On this special episode of X10, LifeXtenShow and the Sheekey Science Show collaborate to explain a recent critique of the Hallmarks of Aging, which holds that it lacks explanatory power and has unspoken assumptions.
The hallmarks of aging have played a central role in guiding and contextualizing longevity research since they were first proposed in 2013. But a recent preprint says that despite the usefulness of the hallmarks, they don’t provide a proper explanatory framework for aging. Stick around as we dig into this critique.
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We gave an overview of the hallmarks in an earlier video and have also covered each of them individually, so if you’re not familiar with them, start there and then come back here. To be clear, the new paper isn’t arguing that the hallmarks are bad. Both of the authors recommend the hallmarks to their students and consider them a good overview of the field.
The issue they want to raise is whether the hallmarks of aging actually provide an explanatory framework – whether they merit being considered a paradigm for longevity research. At the root of this criticism is the idea that the hallmarks of aging aimed to do for longevity research what the hallmarks of cancer did for oncology. That is, the hallmarks weren’t envisioned merely as a list of significant factors contributing to aging. Instead, they are supposed to provide a conceptual structure that unites different mechanisms into a single framework that explains aging. The critique claims that they fail to do so. Following the template set by the hallmarks of cancer, the hallmarks of aging take a single primary cause to underlie aging.
This primary cause then leads to several secondary causes, which are the hallmarks themselves, and these underlie the diverse manifestations of aging. In cancer, mutations of tumor suppressors and oncogenes are taken as the primary cause – an idea that’s undisputed by oncologists. But the authors of the critique claim that the hallmarks of aging build on the accumulation of cellular damage as the primary cause.
In other words, they say that the model implicitly takes cellular damage to be the cause behind the different hallmarks, and they argue that this idea was controversial in 2013 and remains controversial now. Building on this, the critique says that the list of hallmarks is relatively arbitrary, failing to provide a good justification for including those factors rather than others. Without such a justification, the hallmarks become a list of topics rather than a unifying framework. The critique goes on to challenge the idea that the hallmarks themselves necessarily result from cellular damage.
The authors say that other factors could be involved. For example, programmatic changes could drive epigenetic changes or the collapse of proteostasis, and factors like biological constraints or trade-offs could be behind some of the other hallmarks.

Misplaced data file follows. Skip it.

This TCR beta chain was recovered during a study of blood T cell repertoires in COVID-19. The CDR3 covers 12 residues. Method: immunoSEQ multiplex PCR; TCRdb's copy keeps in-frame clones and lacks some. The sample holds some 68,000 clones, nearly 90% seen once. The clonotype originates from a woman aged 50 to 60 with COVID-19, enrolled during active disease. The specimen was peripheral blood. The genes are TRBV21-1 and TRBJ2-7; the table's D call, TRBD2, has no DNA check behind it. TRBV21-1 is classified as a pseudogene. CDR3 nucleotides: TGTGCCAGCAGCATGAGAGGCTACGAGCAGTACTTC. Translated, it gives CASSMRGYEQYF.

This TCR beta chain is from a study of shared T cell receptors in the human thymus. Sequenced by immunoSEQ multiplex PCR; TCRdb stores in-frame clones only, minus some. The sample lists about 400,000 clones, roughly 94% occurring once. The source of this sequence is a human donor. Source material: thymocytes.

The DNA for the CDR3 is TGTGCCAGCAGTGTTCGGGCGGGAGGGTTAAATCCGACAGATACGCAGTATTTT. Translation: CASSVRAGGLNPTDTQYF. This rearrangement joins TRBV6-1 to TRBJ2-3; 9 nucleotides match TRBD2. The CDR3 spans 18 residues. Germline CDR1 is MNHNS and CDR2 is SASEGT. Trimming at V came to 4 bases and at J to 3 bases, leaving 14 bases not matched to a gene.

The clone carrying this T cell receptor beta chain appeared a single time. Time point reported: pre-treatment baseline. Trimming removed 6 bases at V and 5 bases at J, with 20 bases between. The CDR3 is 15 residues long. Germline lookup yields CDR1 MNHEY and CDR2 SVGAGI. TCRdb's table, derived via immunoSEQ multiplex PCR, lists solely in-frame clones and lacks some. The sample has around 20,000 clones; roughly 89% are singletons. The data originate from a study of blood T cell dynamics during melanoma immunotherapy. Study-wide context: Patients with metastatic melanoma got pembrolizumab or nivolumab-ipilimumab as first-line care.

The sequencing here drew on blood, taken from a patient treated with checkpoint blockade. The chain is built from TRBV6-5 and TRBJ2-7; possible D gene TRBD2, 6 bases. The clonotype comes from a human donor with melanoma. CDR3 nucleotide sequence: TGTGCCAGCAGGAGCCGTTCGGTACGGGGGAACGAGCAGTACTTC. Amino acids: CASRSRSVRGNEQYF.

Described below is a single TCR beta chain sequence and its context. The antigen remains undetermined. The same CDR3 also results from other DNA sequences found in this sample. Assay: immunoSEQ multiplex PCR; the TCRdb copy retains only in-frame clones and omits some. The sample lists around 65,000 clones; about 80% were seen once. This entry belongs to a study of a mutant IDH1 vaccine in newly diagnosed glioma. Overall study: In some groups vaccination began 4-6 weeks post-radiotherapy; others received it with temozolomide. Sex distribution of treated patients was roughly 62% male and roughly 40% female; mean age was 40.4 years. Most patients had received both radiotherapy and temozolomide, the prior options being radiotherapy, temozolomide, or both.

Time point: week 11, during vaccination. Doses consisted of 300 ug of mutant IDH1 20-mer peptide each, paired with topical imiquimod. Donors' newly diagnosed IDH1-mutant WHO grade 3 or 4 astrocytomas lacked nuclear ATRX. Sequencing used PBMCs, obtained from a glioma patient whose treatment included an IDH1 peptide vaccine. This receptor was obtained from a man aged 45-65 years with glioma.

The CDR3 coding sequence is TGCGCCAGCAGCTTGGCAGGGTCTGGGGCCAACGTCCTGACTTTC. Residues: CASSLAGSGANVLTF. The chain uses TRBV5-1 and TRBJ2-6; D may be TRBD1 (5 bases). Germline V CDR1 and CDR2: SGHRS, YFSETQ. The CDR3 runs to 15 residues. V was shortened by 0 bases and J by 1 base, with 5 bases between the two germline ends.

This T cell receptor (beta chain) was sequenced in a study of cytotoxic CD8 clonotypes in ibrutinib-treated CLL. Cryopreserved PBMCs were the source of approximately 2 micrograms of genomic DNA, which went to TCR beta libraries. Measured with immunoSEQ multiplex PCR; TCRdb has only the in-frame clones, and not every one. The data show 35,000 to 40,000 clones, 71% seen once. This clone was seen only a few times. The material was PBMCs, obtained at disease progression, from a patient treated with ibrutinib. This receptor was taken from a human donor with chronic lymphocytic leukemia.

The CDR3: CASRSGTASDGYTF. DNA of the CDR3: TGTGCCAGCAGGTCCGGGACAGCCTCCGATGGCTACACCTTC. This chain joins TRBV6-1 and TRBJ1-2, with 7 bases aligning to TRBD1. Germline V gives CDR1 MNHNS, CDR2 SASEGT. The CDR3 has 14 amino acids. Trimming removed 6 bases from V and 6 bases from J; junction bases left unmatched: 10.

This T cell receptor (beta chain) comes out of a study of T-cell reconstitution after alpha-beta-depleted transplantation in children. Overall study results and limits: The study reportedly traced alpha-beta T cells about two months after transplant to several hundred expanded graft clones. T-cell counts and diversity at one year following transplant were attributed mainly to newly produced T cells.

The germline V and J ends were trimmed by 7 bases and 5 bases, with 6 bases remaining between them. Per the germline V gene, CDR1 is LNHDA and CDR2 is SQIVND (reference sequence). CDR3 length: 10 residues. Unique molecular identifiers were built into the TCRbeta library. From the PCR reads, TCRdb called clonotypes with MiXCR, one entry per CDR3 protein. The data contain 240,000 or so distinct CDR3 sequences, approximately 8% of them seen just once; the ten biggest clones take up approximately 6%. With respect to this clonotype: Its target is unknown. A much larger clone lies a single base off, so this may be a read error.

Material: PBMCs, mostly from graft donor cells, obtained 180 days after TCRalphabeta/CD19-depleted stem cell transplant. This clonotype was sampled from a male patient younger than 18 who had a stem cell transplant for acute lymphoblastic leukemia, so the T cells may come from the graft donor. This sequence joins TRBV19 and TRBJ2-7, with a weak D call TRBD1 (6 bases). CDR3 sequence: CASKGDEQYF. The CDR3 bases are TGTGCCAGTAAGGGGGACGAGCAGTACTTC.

They also question the division of the hallmarks into primary, secondary/antagonistic and tertiary/integrative groups, saying that there isn’t a strong basis for it. The division relies on a causal chain linking the three groups which the authors describe as tentative, pointing out that, for example, deregulated nutrient sensing or mitochondrial dysfunction could arguably be considered primary rather than secondary hallmarks.
Again, the overall argument isn’t that the hallmarks are bad. They’re clearly relevant and have proven useful in guiding longevity research and helping scientists position themselves in the field. But the argument is that despite this, they don’t provide a unifying explanatory paradigm for aging. The authors don’t stop at critiquing the hallmarks. While they don’t offer an alternative paradigm, they do provide a sketch of what one might look like.
The central idea in their proposal is to build a paradigm that includes multiple primary causes of aging, what they call a ‘multi-cause template’. Instead of a single, implicit primary cause driving various secondary causes, they imagine a paradigm with different classes of primary causes. These various primary causes would combine in different ways to create the various effects of aging. The proposal is that the primary causes would be universal across all animals, but their relative importance – the way they combine – would vary between different species and even different tissues in a single organism.
The authors of the critique claim that a framework built on this template would provide an explanatory paradigm for aging. Such a paradigm would sustain the field of longevity, not only guiding research but also helping with the development of practical applications. To get there, this critique argues that the field needs to move beyond the hallmarks of aging.
How well do you think the hallmarks have held up? Does this critique expect too much of them? Or do you think they do provide an explanatory paradigm? Let us know what you think in the comments. While you’re there, hit subscribe to keep informed about future videos. This video and all of our work at X10 is possible because of funding from the Lifespan Heroes. If you want to be part of making this happen, head to lifespan.io/hero and make a pledge.